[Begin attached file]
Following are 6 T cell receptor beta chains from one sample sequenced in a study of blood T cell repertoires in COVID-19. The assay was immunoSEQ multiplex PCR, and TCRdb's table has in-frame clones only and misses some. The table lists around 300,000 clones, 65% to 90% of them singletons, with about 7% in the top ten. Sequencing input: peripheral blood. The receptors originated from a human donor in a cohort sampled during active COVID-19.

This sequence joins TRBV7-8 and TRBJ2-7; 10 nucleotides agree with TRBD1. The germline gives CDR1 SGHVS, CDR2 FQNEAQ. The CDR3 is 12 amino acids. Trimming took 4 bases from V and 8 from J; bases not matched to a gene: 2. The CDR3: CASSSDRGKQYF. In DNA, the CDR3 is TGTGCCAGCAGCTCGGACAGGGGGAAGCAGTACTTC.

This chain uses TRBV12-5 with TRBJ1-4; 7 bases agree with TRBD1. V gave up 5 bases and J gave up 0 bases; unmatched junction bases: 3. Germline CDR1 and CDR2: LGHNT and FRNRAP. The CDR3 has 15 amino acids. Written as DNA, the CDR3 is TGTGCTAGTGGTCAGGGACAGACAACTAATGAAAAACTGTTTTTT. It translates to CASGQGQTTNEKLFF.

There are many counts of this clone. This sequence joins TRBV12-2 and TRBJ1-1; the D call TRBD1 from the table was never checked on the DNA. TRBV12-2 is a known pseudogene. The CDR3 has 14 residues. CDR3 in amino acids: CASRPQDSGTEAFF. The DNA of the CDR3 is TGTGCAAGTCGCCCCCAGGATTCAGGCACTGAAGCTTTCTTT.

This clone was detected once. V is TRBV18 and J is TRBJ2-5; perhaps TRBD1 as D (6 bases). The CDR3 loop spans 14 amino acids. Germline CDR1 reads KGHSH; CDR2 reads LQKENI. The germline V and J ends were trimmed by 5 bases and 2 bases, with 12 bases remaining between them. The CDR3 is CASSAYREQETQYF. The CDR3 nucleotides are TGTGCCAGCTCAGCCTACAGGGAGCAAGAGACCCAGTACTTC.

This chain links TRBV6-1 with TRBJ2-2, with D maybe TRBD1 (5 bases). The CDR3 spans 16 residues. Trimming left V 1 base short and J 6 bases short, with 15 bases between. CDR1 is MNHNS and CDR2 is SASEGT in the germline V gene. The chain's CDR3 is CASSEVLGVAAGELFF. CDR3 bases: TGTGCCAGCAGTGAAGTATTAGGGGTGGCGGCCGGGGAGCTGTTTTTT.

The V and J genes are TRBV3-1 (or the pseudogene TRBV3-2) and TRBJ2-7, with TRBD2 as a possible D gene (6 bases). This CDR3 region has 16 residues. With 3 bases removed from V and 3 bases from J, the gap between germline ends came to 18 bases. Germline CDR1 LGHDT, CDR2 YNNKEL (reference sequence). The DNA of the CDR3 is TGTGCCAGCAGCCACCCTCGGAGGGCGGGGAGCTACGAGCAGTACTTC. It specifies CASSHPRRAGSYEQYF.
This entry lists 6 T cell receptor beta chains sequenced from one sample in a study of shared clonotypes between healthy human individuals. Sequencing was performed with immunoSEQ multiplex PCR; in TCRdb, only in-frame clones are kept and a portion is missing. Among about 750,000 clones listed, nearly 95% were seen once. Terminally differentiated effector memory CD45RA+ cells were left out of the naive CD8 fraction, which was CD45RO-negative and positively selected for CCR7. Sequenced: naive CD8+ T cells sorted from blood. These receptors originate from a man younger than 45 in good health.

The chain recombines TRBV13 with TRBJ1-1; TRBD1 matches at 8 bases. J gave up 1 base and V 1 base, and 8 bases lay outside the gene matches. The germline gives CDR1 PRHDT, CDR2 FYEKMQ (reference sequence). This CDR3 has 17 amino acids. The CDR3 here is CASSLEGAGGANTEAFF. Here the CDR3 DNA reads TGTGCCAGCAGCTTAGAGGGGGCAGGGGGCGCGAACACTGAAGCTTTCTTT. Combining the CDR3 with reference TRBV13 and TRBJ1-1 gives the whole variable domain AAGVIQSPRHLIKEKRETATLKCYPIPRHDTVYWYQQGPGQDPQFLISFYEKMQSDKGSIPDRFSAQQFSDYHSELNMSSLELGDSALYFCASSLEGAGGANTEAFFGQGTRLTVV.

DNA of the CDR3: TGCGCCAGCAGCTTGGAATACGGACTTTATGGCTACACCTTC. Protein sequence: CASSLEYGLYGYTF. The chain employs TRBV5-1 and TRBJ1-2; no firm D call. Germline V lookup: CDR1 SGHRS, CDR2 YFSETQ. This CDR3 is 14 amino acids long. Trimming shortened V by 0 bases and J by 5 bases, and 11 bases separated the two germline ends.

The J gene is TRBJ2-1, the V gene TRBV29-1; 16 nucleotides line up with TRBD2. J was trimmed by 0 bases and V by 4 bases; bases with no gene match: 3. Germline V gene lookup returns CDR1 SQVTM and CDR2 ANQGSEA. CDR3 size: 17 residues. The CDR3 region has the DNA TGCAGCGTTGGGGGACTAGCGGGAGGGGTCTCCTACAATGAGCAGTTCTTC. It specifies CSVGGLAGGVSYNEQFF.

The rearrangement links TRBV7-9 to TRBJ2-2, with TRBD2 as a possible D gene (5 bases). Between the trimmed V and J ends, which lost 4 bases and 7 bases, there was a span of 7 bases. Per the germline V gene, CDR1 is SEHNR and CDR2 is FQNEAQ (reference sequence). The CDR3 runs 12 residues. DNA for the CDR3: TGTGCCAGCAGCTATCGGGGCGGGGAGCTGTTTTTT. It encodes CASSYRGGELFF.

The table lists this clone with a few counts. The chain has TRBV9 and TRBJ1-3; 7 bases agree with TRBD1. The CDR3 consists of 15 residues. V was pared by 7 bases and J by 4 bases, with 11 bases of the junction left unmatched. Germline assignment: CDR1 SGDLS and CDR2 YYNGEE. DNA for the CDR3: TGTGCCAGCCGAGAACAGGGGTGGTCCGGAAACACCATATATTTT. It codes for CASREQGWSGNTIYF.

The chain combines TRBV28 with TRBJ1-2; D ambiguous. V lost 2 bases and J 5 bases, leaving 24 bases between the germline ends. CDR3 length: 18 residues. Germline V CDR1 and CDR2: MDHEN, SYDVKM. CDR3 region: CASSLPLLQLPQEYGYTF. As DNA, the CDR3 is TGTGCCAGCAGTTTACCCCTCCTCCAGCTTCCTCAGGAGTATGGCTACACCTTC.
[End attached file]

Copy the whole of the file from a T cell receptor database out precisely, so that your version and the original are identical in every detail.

Following are 6 T cell receptor beta chains from one sample sequenced in a study of blood T cell repertoires in COVID-19. The assay was immunoSEQ multiplex PCR, and TCRdb's table has in-frame clones only and misses some. The table lists around 300,000 clones, 65% to 90% of them singletons, with about 7% in the top ten. Sequencing input: peripheral blood. The receptors originated from a human donor in a cohort sampled during active COVID-19.

This sequence joins TRBV7-8 and TRBJ2-7; 10 nucleotides agree with TRBD1. The germline gives CDR1 SGHVS, CDR2 FQNEAQ. The CDR3 is 12 amino acids. Trimming took 4 bases from V and 8 from J; bases not matched to a gene: 2. The CDR3: CASSSDRGKQYF. In DNA, the CDR3 is TGTGCCAGCAGCTCGGACAGGGGGAAGCAGTACTTC.

This chain uses TRBV12-5 with TRBJ1-4; 7 bases agree with TRBD1. V gave up 5 bases and J gave up 0 bases; unmatched junction bases: 3. Germline CDR1 and CDR2: LGHNT and FRNRAP. The CDR3 has 15 amino acids. Written as DNA, the CDR3 is TGTGCTAGTGGTCAGGGACAGACAACTAATGAAAAACTGTTTTTT. It translates to CASGQGQTTNEKLFF.

There are many counts of this clone. This sequence joins TRBV12-2 and TRBJ1-1; the D call TRBD1 from the table was never checked on the DNA. TRBV12-2 is a known pseudogene. The CDR3 has 14 residues. CDR3 in amino acids: CASRPQDSGTEAFF. The DNA of the CDR3 is TGTGCAAGTCGCCCCCAGGATTCAGGCACTGAAGCTTTCTTT.

This clone was detected once. V is TRBV18 and J is TRBJ2-5; perhaps TRBD1 as D (6 bases). The CDR3 loop spans 14 amino acids. Germline CDR1 reads KGHSH; CDR2 reads LQKENI. The germline V and J ends were trimmed by 5 bases and 2 bases, with 12 bases remaining between them. The CDR3 is CASSAYREQETQYF. The CDR3 nucleotides are TGTGCCAGCTCAGCCTACAGGGAGCAAGAGACCCAGTACTTC.

This chain links TRBV6-1 with TRBJ2-2, with D maybe TRBD1 (5 bases). The CDR3 spans 16 residues. Trimming left V 1 base short and J 6 bases short, with 15 bases between. CDR1 is MNHNS and CDR2 is SASEGT in the germline V gene. The chain's CDR3 is CASSEVLGVAAGELFF. CDR3 bases: TGTGCCAGCAGTGAAGTATTAGGGGTGGCGGCCGGGGAGCTGTTTTTT.

The V and J genes are TRBV3-1 (or the pseudogene TRBV3-2) and TRBJ2-7, with TRBD2 as a possible D gene (6 bases). This CDR3 region has 16 residues. With 3 bases removed from V and 3 bases from J, the gap between germline ends came to 18 bases. Germline CDR1 LGHDT, CDR2 YNNKEL (reference sequence). The DNA of the CDR3 is TGTGCCAGCAGCCACCCTCGGAGGGCGGGGAGCTACGAGCAGTACTTC. It specifies CASSHPRRAGSYEQYF.
This entry lists 6 T cell receptor beta chains sequenced from one sample in a study of shared clonotypes between healthy human individuals. Sequencing was performed with immunoSEQ multiplex PCR; in TCRdb, only in-frame clones are kept and a portion is missing. Among about 750,000 clones listed, nearly 95% were seen once. Terminally differentiated effector memory CD45RA+ cells were left out of the naive CD8 fraction, which was CD45RO-negative and positively selected for CCR7. Sequenced: naive CD8+ T cells sorted from blood. These receptors originate from a man younger than 45 in good health.

The chain recombines TRBV13 with TRBJ1-1; TRBD1 matches at 8 bases. J gave up 1 base and V 1 base, and 8 bases lay outside the gene matches. The germline gives CDR1 PRHDT, CDR2 FYEKMQ (reference sequence). This CDR3 has 17 amino acids. The CDR3 here is CASSLEGAGGANTEAFF. Here the CDR3 DNA reads TGTGCCAGCAGCTTAGAGGGGGCAGGGGGCGCGAACACTGAAGCTTTCTTT. Combining the CDR3 with reference TRBV13 and TRBJ1-1 gives the whole variable domain AAGVIQSPRHLIKEKRETATLKCYPIPRHDTVYWYQQGPGQDPQFLISFYEKMQSDKGSIPDRFSAQQFSDYHSELNMSSLELGDSALYFCASSLEGAGGANTEAFFGQGTRLTVV.

DNA of the CDR3: TGCGCCAGCAGCTTGGAATACGGACTTTATGGCTACACCTTC. Protein sequence: CASSLEYGLYGYTF. The chain employs TRBV5-1 and TRBJ1-2; no firm D call. Germline V lookup: CDR1 SGHRS, CDR2 YFSETQ. This CDR3 is 14 amino acids long. Trimming shortened V by 0 bases and J by 5 bases, and 11 bases separated the two germline ends.

The J gene is TRBJ2-1, the V gene TRBV29-1; 16 nucleotides line up with TRBD2. J was trimmed by 0 bases and V by 4 bases; bases with no gene match: 3. Germline V gene lookup returns CDR1 SQVTM and CDR2 ANQGSEA. CDR3 size: 17 residues. The CDR3 region has the DNA TGCAGCGTTGGGGGACTAGCGGGAGGGGTCTCCTACAATGAGCAGTTCTTC. It specifies CSVGGLAGGVSYNEQFF.

The rearrangement links TRBV7-9 to TRBJ2-2, with TRBD2 as a possible D gene (5 bases). Between the trimmed V and J ends, which lost 4 bases and 7 bases, there was a span of 7 bases. Per the germline V gene, CDR1 is SEHNR and CDR2 is FQNEAQ (reference sequence). The CDR3 runs 12 residues. DNA for the CDR3: TGTGCCAGCAGCTATCGGGGCGGGGAGCTGTTTTTT. It encodes CASSYRGGELFF.

The table lists this clone with a few counts. The chain has TRBV9 and TRBJ1-3; 7 bases agree with TRBD1. The CDR3 consists of 15 residues. V was pared by 7 bases and J by 4 bases, with 11 bases of the junction left unmatched. Germline assignment: CDR1 SGDLS and CDR2 YYNGEE. DNA for the CDR3: TGTGCCAGCCGAGAACAGGGGTGGTCCGGAAACACCATATATTTT. It codes for CASREQGWSGNTIYF.

The chain combines TRBV28 with TRBJ1-2; D ambiguous. V lost 2 bases and J 5 bases, leaving 24 bases between the germline ends. CDR3 length: 18 residues. Germline V CDR1 and CDR2: MDHEN, SYDVKM. CDR3 region: CASSLPLLQLPQEYGYTF. As DNA, the CDR3 is TGTGCCAGCAGTTTACCCCTCCTCCAGCTTCCTCAGGAGTATGGCTACACCTTC.